The Bad Muslim Discount by Syed M. Masood
Publisher: Double Day Books
Pub Date: 2/2/2021
Disclaimer: I received a finished listening copy from Penguin Random House Audio in exchange for my honest opinion. This has no effect on my opinion, review, or rating.
GoodReads Synopsis: Following two families from Pakistan and Iraq in the 1990s to San Francisco in 2016, Bad Muslim Discount is a hilarious, timely, and provocative comic novel about being Muslim immigrants in modern America. For fans of Hanif Kureshi, Mira Jacob, and Mohammed Hanif.
It is 1995, and Anvar Faris is a restless, rebellious, and sharp-tongued boy doing his best to grow up in Karachi, Pakistan. As fundamentalists in the government become increasingly strident and the zealots next door start roaming the streets in gangs to help make Islam great again, his family decides, not quite unanimously, to start life over in California. The irony is not lost on Anvar that in America, his deeply devout mother and his model-Muslim brother are the ones who fit right in with the tightly knit and gossipy Desi community. Anvar wants more.
At the same time, thousands of miles away, Safwa, a young girl suffocating in war-torn Baghdad with her grief-stricken, conservative father will find a very different and far more dangerous path to America. These two narratives are intrinsically linked, and when their worlds come together, the fates of two remarkably different people intertwine and set off a series of events that rock their whole community to its core.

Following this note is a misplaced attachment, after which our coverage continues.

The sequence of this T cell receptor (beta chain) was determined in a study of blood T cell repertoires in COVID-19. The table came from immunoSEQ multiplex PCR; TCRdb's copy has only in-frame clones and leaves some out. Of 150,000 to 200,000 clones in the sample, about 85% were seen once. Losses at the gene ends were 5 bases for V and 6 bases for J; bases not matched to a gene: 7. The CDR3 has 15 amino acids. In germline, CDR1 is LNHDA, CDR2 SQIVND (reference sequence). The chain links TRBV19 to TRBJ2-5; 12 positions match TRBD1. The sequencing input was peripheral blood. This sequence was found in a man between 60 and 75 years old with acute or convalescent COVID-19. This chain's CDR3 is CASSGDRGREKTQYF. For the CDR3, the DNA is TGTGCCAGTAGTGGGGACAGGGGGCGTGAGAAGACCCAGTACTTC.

The Bad Muslim Discount is an irreverent, dramatic, and often hysterically funny debut novel by an amazing new voice. With deep insight, warmth, and an irreverent sense of humor, Syed Masood examines quirky and intense familial relationships, arranged marriage, Islamic identity, and how to live together in modern America.
Review: The Bad Muslim Discount is a contemporary novel that explores traditional vs. modern beliefs, immigration, family, and self- identity. I am not an own voices reviewer so please take my review with a grain of salt. I loved the dual perspective and the audiobook narrators did a phenomenal job bring these out! The storyline is entertaining, but I found it to be a bit all over the place. I wasn’t a fan of the romance in here. It just didn’t fit well with the rest of the story. The main characters, Safwa and Anvar, are complicated individuals. Safwa has a heartbreaking story, but her actions are so out of character which makes it a bit confusing. I liked Anvar’s relationship with his grandmother and his dry humor, but I couldn’t feel any empathy towards him. The author did an excellent job making their voices as distinct as possible which I appreciated. Overall, I had mixed feelings about this book.